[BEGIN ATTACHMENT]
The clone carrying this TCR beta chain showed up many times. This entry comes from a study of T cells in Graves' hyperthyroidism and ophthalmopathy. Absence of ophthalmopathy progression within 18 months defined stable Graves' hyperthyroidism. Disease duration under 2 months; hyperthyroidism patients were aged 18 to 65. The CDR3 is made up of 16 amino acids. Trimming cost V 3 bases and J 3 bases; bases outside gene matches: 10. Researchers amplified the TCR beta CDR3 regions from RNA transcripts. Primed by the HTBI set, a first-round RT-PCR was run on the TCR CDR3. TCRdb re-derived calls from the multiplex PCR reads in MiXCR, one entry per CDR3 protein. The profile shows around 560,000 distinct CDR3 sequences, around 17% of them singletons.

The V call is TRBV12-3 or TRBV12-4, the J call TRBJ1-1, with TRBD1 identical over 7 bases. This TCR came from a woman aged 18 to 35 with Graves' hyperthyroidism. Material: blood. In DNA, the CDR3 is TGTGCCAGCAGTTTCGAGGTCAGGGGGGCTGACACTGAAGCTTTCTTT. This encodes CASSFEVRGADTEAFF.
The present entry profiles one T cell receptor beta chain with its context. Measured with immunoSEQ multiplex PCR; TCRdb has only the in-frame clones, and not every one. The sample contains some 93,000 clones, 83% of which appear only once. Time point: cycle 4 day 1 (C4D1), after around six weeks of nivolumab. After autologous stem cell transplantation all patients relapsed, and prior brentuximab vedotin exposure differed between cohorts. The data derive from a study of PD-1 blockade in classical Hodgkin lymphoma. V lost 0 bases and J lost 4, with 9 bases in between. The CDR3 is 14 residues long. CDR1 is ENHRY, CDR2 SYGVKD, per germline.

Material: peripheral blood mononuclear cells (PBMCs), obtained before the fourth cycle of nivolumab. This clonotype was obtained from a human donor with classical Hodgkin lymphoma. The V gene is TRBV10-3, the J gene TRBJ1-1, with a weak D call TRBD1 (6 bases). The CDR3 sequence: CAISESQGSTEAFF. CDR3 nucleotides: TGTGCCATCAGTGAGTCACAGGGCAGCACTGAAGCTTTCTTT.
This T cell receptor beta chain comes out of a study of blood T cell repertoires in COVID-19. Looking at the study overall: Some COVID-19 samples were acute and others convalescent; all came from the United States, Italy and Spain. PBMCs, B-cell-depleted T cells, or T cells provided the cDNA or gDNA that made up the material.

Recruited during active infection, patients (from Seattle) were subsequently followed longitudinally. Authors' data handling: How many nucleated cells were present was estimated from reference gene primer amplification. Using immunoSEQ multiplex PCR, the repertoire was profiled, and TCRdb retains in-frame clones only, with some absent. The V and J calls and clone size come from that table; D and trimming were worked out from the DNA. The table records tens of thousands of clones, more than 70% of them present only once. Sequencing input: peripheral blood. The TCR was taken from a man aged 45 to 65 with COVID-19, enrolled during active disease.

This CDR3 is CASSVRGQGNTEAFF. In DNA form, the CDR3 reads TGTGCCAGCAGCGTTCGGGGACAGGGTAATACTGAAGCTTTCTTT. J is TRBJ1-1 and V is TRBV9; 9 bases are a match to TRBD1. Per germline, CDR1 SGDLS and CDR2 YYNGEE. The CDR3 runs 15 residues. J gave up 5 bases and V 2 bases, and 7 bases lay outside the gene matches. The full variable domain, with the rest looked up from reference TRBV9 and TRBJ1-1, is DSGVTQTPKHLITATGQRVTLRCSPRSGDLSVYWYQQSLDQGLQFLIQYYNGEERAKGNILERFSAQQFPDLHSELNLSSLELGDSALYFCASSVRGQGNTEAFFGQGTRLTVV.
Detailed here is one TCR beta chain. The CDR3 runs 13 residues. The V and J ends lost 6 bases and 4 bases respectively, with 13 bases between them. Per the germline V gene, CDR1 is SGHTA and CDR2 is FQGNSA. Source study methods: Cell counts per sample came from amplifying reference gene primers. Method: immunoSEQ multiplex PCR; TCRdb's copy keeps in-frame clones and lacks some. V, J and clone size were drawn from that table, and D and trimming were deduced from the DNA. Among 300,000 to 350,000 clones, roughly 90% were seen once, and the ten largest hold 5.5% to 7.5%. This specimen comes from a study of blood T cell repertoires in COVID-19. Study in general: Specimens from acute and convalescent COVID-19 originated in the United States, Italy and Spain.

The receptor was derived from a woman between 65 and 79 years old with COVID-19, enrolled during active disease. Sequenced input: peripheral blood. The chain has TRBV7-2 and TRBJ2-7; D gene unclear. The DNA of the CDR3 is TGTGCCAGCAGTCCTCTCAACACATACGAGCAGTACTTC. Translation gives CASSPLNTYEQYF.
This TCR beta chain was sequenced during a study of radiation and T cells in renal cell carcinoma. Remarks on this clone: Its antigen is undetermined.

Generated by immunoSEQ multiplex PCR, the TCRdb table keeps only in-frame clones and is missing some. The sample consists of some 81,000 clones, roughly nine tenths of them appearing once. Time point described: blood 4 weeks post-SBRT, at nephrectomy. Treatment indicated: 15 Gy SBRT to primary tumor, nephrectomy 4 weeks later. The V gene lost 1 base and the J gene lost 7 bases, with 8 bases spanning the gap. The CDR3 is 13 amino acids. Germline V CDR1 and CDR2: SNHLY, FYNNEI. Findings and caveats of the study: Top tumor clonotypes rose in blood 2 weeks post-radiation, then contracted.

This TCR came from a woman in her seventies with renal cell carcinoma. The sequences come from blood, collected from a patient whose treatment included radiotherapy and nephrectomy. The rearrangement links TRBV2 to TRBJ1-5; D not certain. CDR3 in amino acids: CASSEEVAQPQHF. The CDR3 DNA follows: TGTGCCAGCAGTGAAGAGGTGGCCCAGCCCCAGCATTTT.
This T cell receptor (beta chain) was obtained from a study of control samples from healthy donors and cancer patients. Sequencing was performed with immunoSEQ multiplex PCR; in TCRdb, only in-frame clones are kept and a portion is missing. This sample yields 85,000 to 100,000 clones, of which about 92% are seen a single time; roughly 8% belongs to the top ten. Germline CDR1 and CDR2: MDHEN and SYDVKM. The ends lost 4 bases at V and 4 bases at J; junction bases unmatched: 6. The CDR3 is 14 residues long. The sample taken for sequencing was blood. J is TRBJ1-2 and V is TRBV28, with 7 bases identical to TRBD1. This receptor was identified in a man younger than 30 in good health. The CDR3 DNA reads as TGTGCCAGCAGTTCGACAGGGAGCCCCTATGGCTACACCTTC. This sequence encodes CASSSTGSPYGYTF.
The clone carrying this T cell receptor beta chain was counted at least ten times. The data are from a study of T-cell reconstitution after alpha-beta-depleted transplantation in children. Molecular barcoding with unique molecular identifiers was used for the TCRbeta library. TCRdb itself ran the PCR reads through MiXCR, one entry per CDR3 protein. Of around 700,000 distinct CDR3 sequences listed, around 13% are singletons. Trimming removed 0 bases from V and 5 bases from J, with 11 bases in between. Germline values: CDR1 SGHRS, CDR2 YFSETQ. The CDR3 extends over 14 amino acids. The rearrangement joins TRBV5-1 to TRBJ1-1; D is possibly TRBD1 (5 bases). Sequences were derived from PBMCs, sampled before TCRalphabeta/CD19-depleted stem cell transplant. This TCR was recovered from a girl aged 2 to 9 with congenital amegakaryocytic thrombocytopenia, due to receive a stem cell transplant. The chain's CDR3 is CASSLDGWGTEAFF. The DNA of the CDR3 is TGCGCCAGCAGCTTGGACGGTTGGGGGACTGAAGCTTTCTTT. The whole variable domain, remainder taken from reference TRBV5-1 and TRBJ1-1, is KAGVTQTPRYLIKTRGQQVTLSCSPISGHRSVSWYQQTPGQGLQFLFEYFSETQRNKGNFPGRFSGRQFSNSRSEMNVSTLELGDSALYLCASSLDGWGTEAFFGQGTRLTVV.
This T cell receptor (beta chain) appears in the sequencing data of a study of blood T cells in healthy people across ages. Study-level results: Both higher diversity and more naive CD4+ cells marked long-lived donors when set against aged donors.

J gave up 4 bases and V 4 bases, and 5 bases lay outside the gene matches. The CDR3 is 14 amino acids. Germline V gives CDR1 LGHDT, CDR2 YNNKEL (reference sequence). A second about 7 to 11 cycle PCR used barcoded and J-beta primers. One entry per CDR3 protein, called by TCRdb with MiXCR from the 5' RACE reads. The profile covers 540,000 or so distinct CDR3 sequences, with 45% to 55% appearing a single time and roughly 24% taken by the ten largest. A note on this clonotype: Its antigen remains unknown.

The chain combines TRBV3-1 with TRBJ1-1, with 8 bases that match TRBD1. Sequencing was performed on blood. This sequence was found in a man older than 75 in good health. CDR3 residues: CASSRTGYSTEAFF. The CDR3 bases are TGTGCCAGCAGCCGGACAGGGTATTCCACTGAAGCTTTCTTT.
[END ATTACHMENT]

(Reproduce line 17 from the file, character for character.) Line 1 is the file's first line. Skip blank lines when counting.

The chain combines TRBV3-1 with TRBJ1-1, with 8 bases that match TRBD1. Sequencing was performed on blood. This sequence was found in a man older than 75 in good health. CDR3 residues: CASSRTGYSTEAFF. The CDR3 bases are TGTGCCAGCAGCCGGACAGGGTATTCCACTGAAGCTTTCTTT.